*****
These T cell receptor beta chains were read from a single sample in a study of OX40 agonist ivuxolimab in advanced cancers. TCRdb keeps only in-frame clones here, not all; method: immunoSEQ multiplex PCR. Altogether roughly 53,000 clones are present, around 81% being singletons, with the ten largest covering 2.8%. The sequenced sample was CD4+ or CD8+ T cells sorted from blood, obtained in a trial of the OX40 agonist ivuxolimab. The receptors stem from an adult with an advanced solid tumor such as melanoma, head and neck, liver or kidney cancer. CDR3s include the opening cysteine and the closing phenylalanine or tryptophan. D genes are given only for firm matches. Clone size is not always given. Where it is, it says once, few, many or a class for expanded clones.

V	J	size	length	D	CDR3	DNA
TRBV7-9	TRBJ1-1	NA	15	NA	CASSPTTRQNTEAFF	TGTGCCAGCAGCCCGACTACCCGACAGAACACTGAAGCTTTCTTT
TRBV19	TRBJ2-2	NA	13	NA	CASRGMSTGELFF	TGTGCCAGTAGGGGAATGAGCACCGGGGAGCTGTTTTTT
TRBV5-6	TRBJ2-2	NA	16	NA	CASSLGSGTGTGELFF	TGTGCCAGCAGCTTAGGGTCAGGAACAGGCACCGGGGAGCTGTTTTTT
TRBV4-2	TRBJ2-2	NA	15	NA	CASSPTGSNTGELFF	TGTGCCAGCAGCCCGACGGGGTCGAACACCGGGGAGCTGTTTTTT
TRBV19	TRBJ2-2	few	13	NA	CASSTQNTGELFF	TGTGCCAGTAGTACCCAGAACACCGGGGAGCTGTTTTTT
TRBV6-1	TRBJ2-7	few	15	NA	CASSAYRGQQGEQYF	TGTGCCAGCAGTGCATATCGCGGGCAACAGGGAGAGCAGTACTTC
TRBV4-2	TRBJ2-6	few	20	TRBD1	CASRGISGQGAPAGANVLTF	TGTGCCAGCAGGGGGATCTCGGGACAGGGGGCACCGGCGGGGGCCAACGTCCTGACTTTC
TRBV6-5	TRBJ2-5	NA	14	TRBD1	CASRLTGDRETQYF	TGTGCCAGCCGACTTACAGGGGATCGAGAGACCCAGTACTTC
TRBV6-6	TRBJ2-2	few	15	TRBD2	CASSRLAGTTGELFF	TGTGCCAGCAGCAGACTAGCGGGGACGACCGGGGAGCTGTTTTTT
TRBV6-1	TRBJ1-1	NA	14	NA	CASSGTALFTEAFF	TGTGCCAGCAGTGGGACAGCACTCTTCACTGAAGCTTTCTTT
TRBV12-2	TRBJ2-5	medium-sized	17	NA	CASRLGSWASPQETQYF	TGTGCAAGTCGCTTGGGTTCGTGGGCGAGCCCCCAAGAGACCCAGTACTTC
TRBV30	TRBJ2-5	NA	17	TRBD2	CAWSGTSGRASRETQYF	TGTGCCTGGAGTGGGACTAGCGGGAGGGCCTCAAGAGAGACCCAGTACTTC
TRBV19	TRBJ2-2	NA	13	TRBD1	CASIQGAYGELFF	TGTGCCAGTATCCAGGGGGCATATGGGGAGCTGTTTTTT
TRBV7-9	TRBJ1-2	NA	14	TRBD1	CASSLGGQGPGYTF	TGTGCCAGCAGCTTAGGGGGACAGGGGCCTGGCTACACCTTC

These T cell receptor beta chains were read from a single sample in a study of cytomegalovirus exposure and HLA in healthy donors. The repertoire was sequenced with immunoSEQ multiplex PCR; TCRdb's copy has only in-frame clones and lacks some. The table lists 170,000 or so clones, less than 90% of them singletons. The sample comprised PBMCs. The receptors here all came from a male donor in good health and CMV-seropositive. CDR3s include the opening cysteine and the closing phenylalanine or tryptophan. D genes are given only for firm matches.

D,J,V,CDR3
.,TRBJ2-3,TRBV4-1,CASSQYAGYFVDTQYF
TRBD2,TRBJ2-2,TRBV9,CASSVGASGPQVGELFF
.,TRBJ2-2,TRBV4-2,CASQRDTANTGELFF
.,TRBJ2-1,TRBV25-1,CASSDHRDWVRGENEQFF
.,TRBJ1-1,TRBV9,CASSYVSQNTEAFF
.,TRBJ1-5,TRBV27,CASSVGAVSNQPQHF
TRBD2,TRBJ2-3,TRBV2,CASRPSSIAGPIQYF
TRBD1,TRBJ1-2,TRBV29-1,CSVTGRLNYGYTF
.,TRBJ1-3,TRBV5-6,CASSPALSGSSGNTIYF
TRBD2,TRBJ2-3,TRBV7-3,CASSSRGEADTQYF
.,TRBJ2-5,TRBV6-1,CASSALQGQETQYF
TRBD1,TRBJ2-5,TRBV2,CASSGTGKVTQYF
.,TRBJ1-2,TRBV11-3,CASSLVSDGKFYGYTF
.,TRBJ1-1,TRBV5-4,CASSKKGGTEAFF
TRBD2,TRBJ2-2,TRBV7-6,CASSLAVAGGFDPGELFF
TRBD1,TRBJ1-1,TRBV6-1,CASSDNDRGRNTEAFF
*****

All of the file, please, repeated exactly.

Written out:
These T cell receptor beta chains were read from a single sample in a study of OX40 agonist ivuxolimab in advanced cancers. TCRdb keeps only in-frame clones here, not all; method: immunoSEQ multiplex PCR. Altogether roughly 53,000 clones are present, around 81% being singletons, with the ten largest covering 2.8%. The sequenced sample was CD4+ or CD8+ T cells sorted from blood, obtained in a trial of the OX40 agonist ivuxolimab. The receptors stem from an adult with an advanced solid tumor such as melanoma, head and neck, liver or kidney cancer. CDR3s include the opening cysteine and the closing phenylalanine or tryptophan. D genes are given only for firm matches. Clone size is not always given. Where it is, it says once, few, many or a class for expanded clones.

V	J	size	length	D	CDR3	DNA
TRBV7-9	TRBJ1-1	NA	15	NA	CASSPTTRQNTEAFF	TGTGCCAGCAGCCCGACTACCCGACAGAACACTGAAGCTTTCTTT
TRBV19	TRBJ2-2	NA	13	NA	CASRGMSTGELFF	TGTGCCAGTAGGGGAATGAGCACCGGGGAGCTGTTTTTT
TRBV5-6	TRBJ2-2	NA	16	NA	CASSLGSGTGTGELFF	TGTGCCAGCAGCTTAGGGTCAGGAACAGGCACCGGGGAGCTGTTTTTT
TRBV4-2	TRBJ2-2	NA	15	NA	CASSPTGSNTGELFF	TGTGCCAGCAGCCCGACGGGGTCGAACACCGGGGAGCTGTTTTTT
TRBV19	TRBJ2-2	few	13	NA	CASSTQNTGELFF	TGTGCCAGTAGTACCCAGAACACCGGGGAGCTGTTTTTT
TRBV6-1	TRBJ2-7	few	15	NA	CASSAYRGQQGEQYF	TGTGCCAGCAGTGCATATCGCGGGCAACAGGGAGAGCAGTACTTC
TRBV4-2	TRBJ2-6	few	20	TRBD1	CASRGISGQGAPAGANVLTF	TGTGCCAGCAGGGGGATCTCGGGACAGGGGGCACCGGCGGGGGCCAACGTCCTGACTTTC
TRBV6-5	TRBJ2-5	NA	14	TRBD1	CASRLTGDRETQYF	TGTGCCAGCCGACTTACAGGGGATCGAGAGACCCAGTACTTC
TRBV6-6	TRBJ2-2	few	15	TRBD2	CASSRLAGTTGELFF	TGTGCCAGCAGCAGACTAGCGGGGACGACCGGGGAGCTGTTTTTT
TRBV6-1	TRBJ1-1	NA	14	NA	CASSGTALFTEAFF	TGTGCCAGCAGTGGGACAGCACTCTTCACTGAAGCTTTCTTT
TRBV12-2	TRBJ2-5	medium-sized	17	NA	CASRLGSWASPQETQYF	TGTGCAAGTCGCTTGGGTTCGTGGGCGAGCCCCCAAGAGACCCAGTACTTC
TRBV30	TRBJ2-5	NA	17	TRBD2	CAWSGTSGRASRETQYF	TGTGCCTGGAGTGGGACTAGCGGGAGGGCCTCAAGAGAGACCCAGTACTTC
TRBV19	TRBJ2-2	NA	13	TRBD1	CASIQGAYGELFF	TGTGCCAGTATCCAGGGGGCATATGGGGAGCTGTTTTTT
TRBV7-9	TRBJ1-2	NA	14	TRBD1	CASSLGGQGPGYTF	TGTGCCAGCAGCTTAGGGGGACAGGGGCCTGGCTACACCTTC

These T cell receptor beta chains were read from a single sample in a study of cytomegalovirus exposure and HLA in healthy donors. The repertoire was sequenced with immunoSEQ multiplex PCR; TCRdb's copy has only in-frame clones and lacks some. The table lists 170,000 or so clones, less than 90% of them singletons. The sample comprised PBMCs. The receptors here all came from a male donor in good health and CMV-seropositive. CDR3s include the opening cysteine and the closing phenylalanine or tryptophan. D genes are given only for firm matches.

D,J,V,CDR3
.,TRBJ2-3,TRBV4-1,CASSQYAGYFVDTQYF
TRBD2,TRBJ2-2,TRBV9,CASSVGASGPQVGELFF
.,TRBJ2-2,TRBV4-2,CASQRDTANTGELFF
.,TRBJ2-1,TRBV25-1,CASSDHRDWVRGENEQFF
.,TRBJ1-1,TRBV9,CASSYVSQNTEAFF
.,TRBJ1-5,TRBV27,CASSVGAVSNQPQHF
TRBD2,TRBJ2-3,TRBV2,CASRPSSIAGPIQYF
TRBD1,TRBJ1-2,TRBV29-1,CSVTGRLNYGYTF
.,TRBJ1-3,TRBV5-6,CASSPALSGSSGNTIYF
TRBD2,TRBJ2-3,TRBV7-3,CASSSRGEADTQYF
.,TRBJ2-5,TRBV6-1,CASSALQGQETQYF
TRBD1,TRBJ2-5,TRBV2,CASSGTGKVTQYF
.,TRBJ1-2,TRBV11-3,CASSLVSDGKFYGYTF
.,TRBJ1-1,TRBV5-4,CASSKKGGTEAFF
TRBD2,TRBJ2-2,TRBV7-6,CASSLAVAGGFDPGELFF
TRBD1,TRBJ1-1,TRBV6-1,CASSDNDRGRNTEAFF